When I cast back my memory of boyhood and schooldays during World War II, one song that keeps titillating my appetite used to go as follows in the Tumbuka language:
Tiri na charo chithu zina lake Nyasaland
Kweni mkati mwake mahara mulije
Para tabana tikunena tikuhamba kusukulu
Bapapi bakufumba fizi muli nayo?
This translates or paraphrases as follows:
We have a country called Nyasaland
But within it, there is no knowledge
When we children say we are going to school
Parents retort: have you got school fees?
The song then went on to say the knowledge of African men was in the calabash of beer. In other words, children wanted progress and modern ways but grown-ups, stuck in their ancient ways, were discouraging them.
In the attempt to build a better Malawi, one of the things we must do away with are prejudices based on region, religion or tribe. These things are as painful and dangerous to handle as live serpents.
Young people of Malawi are more progressive in this respect than their parents. One of the good legacies of the Young Pioneers Movement was its contribution to breaking up regional and tribal biases. President Kamuzu Banda, to whom these young people were very dear, ordered that bases should be set up all over the country. Each base was required to have representatives from each region if not district. You would meet young men and women in Nsanje heading for Chitipa bases. Those in Chitipa would be heading for bases in Mulanje or Chikhwawa.
These young people saw for themselves that the evil things their parents attributed to people of other tribes or regions were false. Having lost prejudices, these young people found loved ones across regions and tribes.
These days, intermarriage has become a matter of course. A new Malawian nation is springing up.
But grown-ups who are jockeying for top positions in public life try to keep tribalism and regionalism still afloat. About a decade ago, I received two anonymous letters accusing me of campaigning for the late Aleke Banda to become president of Malawi. One of them starkly stated: â€œWe people of the South and Centre will never allow a Northerner to become president of Malawi because Northerners, practice nepotism and regionalism.â€
That same week, I read an opinion poll which had been taken by a newspaper called The Chronicle published in Lilongwe. A question had been put to members of the public as to who should take over since Muluziâ€™s bid for third term had failed. Six names had been produced, Aleke Banda was top and Justin Malewezi followed.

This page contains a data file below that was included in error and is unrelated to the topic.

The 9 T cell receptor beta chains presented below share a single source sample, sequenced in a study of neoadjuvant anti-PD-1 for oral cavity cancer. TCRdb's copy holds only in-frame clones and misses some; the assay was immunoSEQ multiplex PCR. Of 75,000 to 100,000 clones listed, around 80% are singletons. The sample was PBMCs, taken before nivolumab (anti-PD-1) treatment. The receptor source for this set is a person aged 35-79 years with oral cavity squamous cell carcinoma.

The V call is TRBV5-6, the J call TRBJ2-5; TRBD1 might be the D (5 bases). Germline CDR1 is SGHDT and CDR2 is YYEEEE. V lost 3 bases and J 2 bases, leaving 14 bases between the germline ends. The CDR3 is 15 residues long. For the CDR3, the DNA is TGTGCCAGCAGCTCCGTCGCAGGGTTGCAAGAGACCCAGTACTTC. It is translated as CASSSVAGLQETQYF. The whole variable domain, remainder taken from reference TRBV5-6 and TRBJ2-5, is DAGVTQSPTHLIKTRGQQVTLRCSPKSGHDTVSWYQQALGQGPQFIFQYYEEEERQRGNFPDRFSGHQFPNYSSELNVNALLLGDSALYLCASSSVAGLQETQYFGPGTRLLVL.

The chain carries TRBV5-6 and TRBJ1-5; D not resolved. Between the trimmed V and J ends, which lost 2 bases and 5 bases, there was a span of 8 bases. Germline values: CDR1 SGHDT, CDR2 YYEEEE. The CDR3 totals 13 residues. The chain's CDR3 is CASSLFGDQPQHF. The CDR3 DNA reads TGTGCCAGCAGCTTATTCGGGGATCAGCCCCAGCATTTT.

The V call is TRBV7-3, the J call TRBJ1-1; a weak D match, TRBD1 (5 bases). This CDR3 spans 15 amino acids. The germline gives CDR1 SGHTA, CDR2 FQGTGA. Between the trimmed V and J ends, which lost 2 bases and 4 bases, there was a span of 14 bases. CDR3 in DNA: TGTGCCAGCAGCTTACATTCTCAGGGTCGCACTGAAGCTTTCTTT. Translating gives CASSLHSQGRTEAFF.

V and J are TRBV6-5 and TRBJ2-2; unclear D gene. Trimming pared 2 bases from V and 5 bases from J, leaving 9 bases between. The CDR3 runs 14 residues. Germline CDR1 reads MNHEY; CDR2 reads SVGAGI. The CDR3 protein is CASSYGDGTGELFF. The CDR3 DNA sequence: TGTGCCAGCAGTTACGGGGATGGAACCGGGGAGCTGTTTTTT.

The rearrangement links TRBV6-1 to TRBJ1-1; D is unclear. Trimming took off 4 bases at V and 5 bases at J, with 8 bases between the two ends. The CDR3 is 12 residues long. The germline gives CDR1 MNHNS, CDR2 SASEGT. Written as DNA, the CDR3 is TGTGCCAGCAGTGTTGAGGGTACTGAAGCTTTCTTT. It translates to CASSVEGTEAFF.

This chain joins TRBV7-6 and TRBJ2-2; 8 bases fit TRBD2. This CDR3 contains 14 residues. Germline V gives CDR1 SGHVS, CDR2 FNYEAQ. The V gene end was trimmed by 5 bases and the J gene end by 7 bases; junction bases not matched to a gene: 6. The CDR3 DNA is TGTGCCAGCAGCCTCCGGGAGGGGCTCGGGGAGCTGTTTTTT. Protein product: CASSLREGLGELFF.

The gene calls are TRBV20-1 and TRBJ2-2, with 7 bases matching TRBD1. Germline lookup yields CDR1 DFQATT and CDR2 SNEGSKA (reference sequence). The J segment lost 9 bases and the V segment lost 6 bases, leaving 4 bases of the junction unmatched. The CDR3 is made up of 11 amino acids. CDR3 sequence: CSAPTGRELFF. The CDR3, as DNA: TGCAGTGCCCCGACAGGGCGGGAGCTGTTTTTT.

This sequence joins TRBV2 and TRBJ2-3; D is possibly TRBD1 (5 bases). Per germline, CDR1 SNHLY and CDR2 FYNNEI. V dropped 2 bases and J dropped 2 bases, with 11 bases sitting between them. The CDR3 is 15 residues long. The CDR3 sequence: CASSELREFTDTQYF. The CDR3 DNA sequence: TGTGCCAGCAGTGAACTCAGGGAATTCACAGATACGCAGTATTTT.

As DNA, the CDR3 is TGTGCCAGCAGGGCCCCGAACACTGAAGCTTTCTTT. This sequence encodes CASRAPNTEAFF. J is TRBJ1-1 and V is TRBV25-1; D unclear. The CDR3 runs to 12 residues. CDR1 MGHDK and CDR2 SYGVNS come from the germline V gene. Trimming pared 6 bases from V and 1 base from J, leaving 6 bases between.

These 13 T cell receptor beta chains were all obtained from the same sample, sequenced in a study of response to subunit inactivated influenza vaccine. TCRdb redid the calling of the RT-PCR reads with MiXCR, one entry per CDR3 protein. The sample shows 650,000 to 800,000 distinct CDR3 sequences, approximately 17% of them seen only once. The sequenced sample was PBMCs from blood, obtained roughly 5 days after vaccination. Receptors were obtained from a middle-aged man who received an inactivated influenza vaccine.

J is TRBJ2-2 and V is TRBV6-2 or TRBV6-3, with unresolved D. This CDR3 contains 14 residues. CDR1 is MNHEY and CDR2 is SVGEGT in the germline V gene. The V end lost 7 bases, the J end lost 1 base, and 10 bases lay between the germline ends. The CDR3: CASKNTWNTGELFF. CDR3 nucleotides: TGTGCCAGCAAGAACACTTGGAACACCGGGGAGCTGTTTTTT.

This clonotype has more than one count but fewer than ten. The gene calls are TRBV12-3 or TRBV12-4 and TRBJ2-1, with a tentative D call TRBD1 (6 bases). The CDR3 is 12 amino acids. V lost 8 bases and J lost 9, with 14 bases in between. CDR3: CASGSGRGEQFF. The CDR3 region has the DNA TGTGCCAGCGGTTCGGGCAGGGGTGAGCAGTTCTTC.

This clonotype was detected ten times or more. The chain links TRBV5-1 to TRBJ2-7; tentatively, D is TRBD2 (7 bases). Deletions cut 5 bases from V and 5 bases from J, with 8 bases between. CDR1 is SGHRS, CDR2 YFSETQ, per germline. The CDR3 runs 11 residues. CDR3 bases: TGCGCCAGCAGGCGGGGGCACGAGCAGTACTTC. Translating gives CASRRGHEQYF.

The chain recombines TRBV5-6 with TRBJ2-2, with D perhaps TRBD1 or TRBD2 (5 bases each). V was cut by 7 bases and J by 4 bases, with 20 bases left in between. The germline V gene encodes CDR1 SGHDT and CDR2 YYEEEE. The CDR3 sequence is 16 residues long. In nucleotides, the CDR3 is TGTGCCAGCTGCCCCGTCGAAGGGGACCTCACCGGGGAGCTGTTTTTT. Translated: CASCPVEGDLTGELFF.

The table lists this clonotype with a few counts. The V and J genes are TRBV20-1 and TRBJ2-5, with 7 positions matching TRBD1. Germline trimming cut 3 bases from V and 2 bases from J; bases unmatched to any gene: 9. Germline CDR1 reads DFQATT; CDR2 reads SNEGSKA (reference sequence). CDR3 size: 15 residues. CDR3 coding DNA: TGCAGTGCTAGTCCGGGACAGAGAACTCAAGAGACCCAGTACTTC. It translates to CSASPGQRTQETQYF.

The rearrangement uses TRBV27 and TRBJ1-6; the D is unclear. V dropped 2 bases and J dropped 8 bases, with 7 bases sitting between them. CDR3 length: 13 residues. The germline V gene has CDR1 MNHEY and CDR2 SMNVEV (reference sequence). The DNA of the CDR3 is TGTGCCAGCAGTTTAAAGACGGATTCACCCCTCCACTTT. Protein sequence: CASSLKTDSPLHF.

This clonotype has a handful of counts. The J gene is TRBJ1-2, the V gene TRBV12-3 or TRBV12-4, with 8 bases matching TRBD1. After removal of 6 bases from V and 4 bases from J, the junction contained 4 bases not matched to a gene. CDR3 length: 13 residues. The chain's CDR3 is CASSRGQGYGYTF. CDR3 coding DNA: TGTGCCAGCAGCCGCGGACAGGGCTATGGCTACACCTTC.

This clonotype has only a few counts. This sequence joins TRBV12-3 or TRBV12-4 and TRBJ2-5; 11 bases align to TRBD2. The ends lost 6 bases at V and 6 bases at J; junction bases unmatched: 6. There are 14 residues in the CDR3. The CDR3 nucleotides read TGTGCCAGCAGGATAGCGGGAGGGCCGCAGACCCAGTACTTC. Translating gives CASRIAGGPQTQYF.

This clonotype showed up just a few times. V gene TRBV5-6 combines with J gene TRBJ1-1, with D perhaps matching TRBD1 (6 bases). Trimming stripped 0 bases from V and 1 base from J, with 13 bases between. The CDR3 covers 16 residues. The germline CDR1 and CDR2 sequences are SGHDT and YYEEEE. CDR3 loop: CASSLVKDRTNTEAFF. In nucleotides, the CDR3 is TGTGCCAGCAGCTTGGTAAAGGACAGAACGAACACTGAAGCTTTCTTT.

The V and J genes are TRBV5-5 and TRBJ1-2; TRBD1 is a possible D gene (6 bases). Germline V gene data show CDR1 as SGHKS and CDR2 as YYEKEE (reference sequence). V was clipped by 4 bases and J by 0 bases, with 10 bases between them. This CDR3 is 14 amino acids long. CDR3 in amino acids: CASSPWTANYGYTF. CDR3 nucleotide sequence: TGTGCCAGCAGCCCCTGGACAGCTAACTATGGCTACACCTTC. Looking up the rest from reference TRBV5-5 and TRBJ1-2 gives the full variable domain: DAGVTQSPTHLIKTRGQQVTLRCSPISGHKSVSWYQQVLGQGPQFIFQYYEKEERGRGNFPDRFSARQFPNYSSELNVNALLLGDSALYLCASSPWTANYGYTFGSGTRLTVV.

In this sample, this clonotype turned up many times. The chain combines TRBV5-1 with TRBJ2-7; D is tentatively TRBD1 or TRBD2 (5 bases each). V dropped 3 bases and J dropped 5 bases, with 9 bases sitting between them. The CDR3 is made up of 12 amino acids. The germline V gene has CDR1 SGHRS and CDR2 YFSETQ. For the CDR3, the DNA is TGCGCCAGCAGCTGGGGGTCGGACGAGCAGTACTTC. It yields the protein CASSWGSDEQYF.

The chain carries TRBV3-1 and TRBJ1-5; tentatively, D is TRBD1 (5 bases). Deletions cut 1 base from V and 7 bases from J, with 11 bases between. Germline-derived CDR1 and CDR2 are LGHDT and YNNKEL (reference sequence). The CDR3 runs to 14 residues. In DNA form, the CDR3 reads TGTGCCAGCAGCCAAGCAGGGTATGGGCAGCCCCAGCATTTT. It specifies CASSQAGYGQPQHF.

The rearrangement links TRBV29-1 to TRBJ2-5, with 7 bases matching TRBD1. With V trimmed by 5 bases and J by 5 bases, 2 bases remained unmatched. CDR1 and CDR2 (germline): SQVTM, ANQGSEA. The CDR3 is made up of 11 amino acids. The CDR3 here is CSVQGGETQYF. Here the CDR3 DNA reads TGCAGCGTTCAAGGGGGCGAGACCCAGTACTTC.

Often, as I walk on the road, someone from the Northern Region stops me to say â€˜these people hate us, why do you not write about this?â€™
I smile but do nothing about it. These people are like the anonymous letter writers who want to incite trouble but do not want to bear the consequence.
In all the regions, there are good people and bad people. All of us know that Malawi is our only country and that we cannot afford to mess it. We should resist bad influences, even from close friends. All Malawians are brothers and sisters. The only way to ensure oneâ€™s security is to make sure you do not cause trouble for others.
In economics, there is a principle known as Pareto optimality. If you transfer some goods from X to Y, and the position of Y improves while that of X does not get worse, it means the previous position was inequitable and the present situation is better.
Silos of maize have been built in various parts of the country. They get depleted at different rates. Because of famine in district X, the silos may get depleted sooner than in district Y where people have enough maize of their own and do not make demands on the silos. It is quite proper for a government ministry responsible for food distribution to transfer excess bags from the surplus district to the deficient one.
In principle, the transfer of beds from Dowa to Mzimba was justified if there was a surplus in Dowa and shortage in Mzimba. But the matter was bungled. The transfer ought to have taken place after the by-elections. Instead of taking all the surplus beds to one district, some should have been sent to other districts. Government resources are for sharing not monopolising.